Written by Kaya van der Horst
In a board meeting on Jan. 10, the Palo Alto City Council voted to advocate for a new policy proposal that would permit cities to exempt tipped workers from the minimum wage requirement. However, under California state law, it is currently illegal for cities to distinguish between tipped and non-tipped workers. California is one of seven states in the United States that requires employers to pay tipped employees the full state minimum wage of $10.50 per hour before tips. Employers are therefore not permitted to include tip as part of the wage, also known as tip credit.
According to Palo Alto City Council Member Greg Tanaka, one supporting argument for the law was the focus on protection of businesses. “If you increase the cost of the workers too much, the restaurant is going to go bankrupt,” he said. “So, the rationale is if you mandate minimum wage or high minimum wage for the front-of-house workers, you might have a lot of destruction within the businesses.”
In restaurants, “front of the house” (FOH) workers are considered to be servers, bussers and bartenders while “back of the house” (BOH) workers are chefs, cooks and dishwashers.
According to work experience teacher Meri Gyves, only FOH staff are allowed to partake in the tip pool following the chain command. “The tips must be distributed in a fair and reasonable manner, with the largest portion going to the server, then the busser and then the bartender,” she said. “Around 80 percent goes to the wait staff, 15 percent to the bussers and five percent to bartenders; it’s usually a case-by-case scenario.”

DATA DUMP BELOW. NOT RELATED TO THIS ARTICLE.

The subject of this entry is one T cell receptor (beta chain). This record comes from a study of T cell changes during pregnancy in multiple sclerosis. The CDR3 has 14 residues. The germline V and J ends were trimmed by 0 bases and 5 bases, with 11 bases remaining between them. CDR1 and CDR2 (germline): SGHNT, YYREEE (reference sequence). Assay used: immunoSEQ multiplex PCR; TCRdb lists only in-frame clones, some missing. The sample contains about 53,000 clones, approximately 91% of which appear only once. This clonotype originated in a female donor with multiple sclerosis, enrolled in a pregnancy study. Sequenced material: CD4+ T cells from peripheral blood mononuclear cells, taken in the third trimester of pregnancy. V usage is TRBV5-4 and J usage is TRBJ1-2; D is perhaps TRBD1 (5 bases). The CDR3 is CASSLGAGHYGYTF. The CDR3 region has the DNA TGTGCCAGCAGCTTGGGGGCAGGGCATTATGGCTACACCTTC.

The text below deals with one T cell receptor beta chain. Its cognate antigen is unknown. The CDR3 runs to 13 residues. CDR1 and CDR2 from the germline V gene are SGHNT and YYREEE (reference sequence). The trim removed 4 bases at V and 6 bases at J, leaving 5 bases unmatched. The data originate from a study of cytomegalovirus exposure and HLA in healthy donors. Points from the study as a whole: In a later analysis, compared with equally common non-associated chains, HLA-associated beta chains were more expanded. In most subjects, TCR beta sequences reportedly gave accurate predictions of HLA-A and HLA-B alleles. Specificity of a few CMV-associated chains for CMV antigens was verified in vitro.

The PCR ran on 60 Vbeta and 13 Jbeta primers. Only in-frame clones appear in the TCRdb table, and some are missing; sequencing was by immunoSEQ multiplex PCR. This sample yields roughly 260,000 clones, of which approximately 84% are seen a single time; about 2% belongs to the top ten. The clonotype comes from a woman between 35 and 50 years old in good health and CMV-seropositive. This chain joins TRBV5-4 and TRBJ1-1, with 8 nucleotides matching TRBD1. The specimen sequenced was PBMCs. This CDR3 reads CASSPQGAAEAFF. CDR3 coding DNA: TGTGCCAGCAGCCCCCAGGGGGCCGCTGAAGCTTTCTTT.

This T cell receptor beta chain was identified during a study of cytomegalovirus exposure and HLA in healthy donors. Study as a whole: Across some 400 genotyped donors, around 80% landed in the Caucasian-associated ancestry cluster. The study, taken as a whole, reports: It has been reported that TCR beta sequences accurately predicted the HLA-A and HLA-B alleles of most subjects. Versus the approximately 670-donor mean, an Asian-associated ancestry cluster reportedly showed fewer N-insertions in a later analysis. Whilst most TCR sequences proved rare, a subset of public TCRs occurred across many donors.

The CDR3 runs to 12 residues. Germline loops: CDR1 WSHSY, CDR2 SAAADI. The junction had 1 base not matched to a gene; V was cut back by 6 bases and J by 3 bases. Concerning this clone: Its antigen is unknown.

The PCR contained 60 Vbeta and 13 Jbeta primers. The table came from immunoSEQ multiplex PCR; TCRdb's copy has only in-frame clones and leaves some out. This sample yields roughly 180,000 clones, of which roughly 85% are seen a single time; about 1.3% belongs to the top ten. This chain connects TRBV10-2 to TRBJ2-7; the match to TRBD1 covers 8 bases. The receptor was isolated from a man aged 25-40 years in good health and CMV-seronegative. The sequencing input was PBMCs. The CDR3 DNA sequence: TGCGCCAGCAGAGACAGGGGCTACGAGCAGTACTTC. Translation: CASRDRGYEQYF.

According to Tanaka, the FOH staff receive their main source of income primarily through tips. “The front of house actually gets paid quite a bit way above minimum wage thanks to tips,” he said.
The minimum wage in Palo Alto is currently set at $12.00 per hour—a higher wage than California’s minimum of $10.50. Palo Alto will increase its minimum wage to $13.50 per hour on Jan. 1, 2018 and $15 per hour on Jan. 1, 2019. According to the City of Palo Alto, the city intends to adjust the minimum wage based on the Bay Area Consumer Index each first day of the year starting in 2019.
Tanaka expressed concerns about a rise of unemployment with the rise of minimum wage. “The reason that typically happens is because when you raise the cost of labor, the businesses have to justify it some way which is often through losing jobs,” he said.
However, the demanding financial costs of life in the Bay Area are quick to drain one’s wallet and an increase in minimum wage would gather more income. According to areavibes.com, the cost of living in Palo Alto is 64 percent higher than the California average and 122 percent higher than the national one. “It’s important to support those employees that are working in the area of customer service related businesses,” Gyves said. “Many service related employees, as well as others travel over an hour to work here and it’s these very people that make our experiences, dining or otherwise enjoyable. We need to support the sacrifices of time and effort they make to work here.”
According to Gyves, around 150 to 200 Gunn students currently have a job, most of them in the retail-restaurant area. Among them is junior Anthony Cornelio who works as a barista at Starbucks. Cornelio makes $13 per hour, works at least 12 hours a week and only receives a small portion of his income in tips. “Usually the average I get is around $10 in general tips for the week for the three days I work,” he said. Cornelio originally took the job seven months ago to earn some extra cash on the side. “My parents wanted me to become a little more independent and stopped giving me money for stuff so now I have to pay for my own gas for the car,” he said.
The city’s proposal is currently still in its primitive stages and will be subject to further discussion in future board meetings.